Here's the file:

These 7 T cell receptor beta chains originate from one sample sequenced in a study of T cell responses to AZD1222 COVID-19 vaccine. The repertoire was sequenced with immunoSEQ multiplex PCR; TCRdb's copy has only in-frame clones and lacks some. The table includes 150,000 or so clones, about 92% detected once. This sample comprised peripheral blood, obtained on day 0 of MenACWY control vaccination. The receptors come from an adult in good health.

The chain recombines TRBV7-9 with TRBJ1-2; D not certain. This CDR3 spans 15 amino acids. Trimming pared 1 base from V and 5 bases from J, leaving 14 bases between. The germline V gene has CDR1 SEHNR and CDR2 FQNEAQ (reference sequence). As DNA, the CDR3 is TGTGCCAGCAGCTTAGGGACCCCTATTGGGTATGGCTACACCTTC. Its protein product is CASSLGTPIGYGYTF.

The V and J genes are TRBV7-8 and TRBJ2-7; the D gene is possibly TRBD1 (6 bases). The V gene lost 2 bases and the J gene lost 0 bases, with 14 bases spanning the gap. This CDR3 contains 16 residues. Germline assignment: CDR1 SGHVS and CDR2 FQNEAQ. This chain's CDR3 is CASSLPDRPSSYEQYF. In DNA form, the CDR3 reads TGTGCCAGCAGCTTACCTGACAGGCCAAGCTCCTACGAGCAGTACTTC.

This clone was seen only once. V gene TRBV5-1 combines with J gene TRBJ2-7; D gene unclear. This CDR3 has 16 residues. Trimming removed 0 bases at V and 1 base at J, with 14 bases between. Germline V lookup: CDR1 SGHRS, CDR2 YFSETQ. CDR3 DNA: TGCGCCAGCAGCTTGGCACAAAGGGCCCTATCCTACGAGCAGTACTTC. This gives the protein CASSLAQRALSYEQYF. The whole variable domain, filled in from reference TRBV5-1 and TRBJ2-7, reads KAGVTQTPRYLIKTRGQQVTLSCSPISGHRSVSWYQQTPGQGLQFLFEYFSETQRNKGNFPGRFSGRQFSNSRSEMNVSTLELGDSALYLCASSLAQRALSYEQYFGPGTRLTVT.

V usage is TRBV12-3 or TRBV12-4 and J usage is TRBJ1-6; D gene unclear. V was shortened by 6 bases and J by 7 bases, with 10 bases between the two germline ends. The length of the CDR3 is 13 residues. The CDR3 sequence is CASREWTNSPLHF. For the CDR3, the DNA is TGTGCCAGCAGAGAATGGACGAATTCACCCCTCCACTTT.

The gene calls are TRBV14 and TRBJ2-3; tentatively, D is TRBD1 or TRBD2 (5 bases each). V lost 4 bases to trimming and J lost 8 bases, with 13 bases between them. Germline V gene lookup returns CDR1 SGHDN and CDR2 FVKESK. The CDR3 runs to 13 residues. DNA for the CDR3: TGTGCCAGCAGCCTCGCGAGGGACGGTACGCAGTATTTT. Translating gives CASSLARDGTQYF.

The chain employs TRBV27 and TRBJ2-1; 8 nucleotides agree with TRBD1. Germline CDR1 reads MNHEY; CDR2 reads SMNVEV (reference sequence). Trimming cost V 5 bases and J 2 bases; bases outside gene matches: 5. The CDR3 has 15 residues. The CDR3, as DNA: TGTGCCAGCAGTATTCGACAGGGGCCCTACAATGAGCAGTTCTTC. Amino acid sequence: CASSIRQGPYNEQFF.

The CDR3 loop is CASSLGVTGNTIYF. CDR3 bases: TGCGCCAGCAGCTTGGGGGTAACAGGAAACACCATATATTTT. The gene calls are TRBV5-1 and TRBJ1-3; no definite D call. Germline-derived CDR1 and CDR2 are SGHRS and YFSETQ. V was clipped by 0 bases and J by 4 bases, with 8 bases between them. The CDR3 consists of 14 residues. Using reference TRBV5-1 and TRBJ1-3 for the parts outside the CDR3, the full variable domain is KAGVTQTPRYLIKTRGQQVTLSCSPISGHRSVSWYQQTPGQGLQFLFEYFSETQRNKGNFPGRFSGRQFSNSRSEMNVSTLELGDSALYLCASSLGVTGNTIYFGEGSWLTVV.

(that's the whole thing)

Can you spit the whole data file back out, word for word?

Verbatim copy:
These 7 T cell receptor beta chains originate from one sample sequenced in a study of T cell responses to AZD1222 COVID-19 vaccine. The repertoire was sequenced with immunoSEQ multiplex PCR; TCRdb's copy has only in-frame clones and lacks some. The table includes 150,000 or so clones, about 92% detected once. This sample comprised peripheral blood, obtained on day 0 of MenACWY control vaccination. The receptors come from an adult in good health.

The chain recombines TRBV7-9 with TRBJ1-2; D not certain. This CDR3 spans 15 amino acids. Trimming pared 1 base from V and 5 bases from J, leaving 14 bases between. The germline V gene has CDR1 SEHNR and CDR2 FQNEAQ (reference sequence). As DNA, the CDR3 is TGTGCCAGCAGCTTAGGGACCCCTATTGGGTATGGCTACACCTTC. Its protein product is CASSLGTPIGYGYTF.

The V and J genes are TRBV7-8 and TRBJ2-7; the D gene is possibly TRBD1 (6 bases). The V gene lost 2 bases and the J gene lost 0 bases, with 14 bases spanning the gap. This CDR3 contains 16 residues. Germline assignment: CDR1 SGHVS and CDR2 FQNEAQ. This chain's CDR3 is CASSLPDRPSSYEQYF. In DNA form, the CDR3 reads TGTGCCAGCAGCTTACCTGACAGGCCAAGCTCCTACGAGCAGTACTTC.

This clone was seen only once. V gene TRBV5-1 combines with J gene TRBJ2-7; D gene unclear. This CDR3 has 16 residues. Trimming removed 0 bases at V and 1 base at J, with 14 bases between. Germline V lookup: CDR1 SGHRS, CDR2 YFSETQ. CDR3 DNA: TGCGCCAGCAGCTTGGCACAAAGGGCCCTATCCTACGAGCAGTACTTC. This gives the protein CASSLAQRALSYEQYF. The whole variable domain, filled in from reference TRBV5-1 and TRBJ2-7, reads KAGVTQTPRYLIKTRGQQVTLSCSPISGHRSVSWYQQTPGQGLQFLFEYFSETQRNKGNFPGRFSGRQFSNSRSEMNVSTLELGDSALYLCASSLAQRALSYEQYFGPGTRLTVT.

V usage is TRBV12-3 or TRBV12-4 and J usage is TRBJ1-6; D gene unclear. V was shortened by 6 bases and J by 7 bases, with 10 bases between the two germline ends. The length of the CDR3 is 13 residues. The CDR3 sequence is CASREWTNSPLHF. For the CDR3, the DNA is TGTGCCAGCAGAGAATGGACGAATTCACCCCTCCACTTT.

The gene calls are TRBV14 and TRBJ2-3; tentatively, D is TRBD1 or TRBD2 (5 bases each). V lost 4 bases to trimming and J lost 8 bases, with 13 bases between them. Germline V gene lookup returns CDR1 SGHDN and CDR2 FVKESK. The CDR3 runs to 13 residues. DNA for the CDR3: TGTGCCAGCAGCCTCGCGAGGGACGGTACGCAGTATTTT. Translating gives CASSLARDGTQYF.

The chain employs TRBV27 and TRBJ2-1; 8 nucleotides agree with TRBD1. Germline CDR1 reads MNHEY; CDR2 reads SMNVEV (reference sequence). Trimming cost V 5 bases and J 2 bases; bases outside gene matches: 5. The CDR3 has 15 residues. The CDR3, as DNA: TGTGCCAGCAGTATTCGACAGGGGCCCTACAATGAGCAGTTCTTC. Amino acid sequence: CASSIRQGPYNEQFF.

The CDR3 loop is CASSLGVTGNTIYF. CDR3 bases: TGCGCCAGCAGCTTGGGGGTAACAGGAAACACCATATATTTT. The gene calls are TRBV5-1 and TRBJ1-3; no definite D call. Germline-derived CDR1 and CDR2 are SGHRS and YFSETQ. V was clipped by 0 bases and J by 4 bases, with 8 bases between them. The CDR3 consists of 14 residues. Using reference TRBV5-1 and TRBJ1-3 for the parts outside the CDR3, the full variable domain is KAGVTQTPRYLIKTRGQQVTLSCSPISGHRSVSWYQQTPGQGLQFLFEYFSETQRNKGNFPGRFSGRQFSNSRSEMNVSTLELGDSALYLCASSLGVTGNTIYFGEGSWLTVV.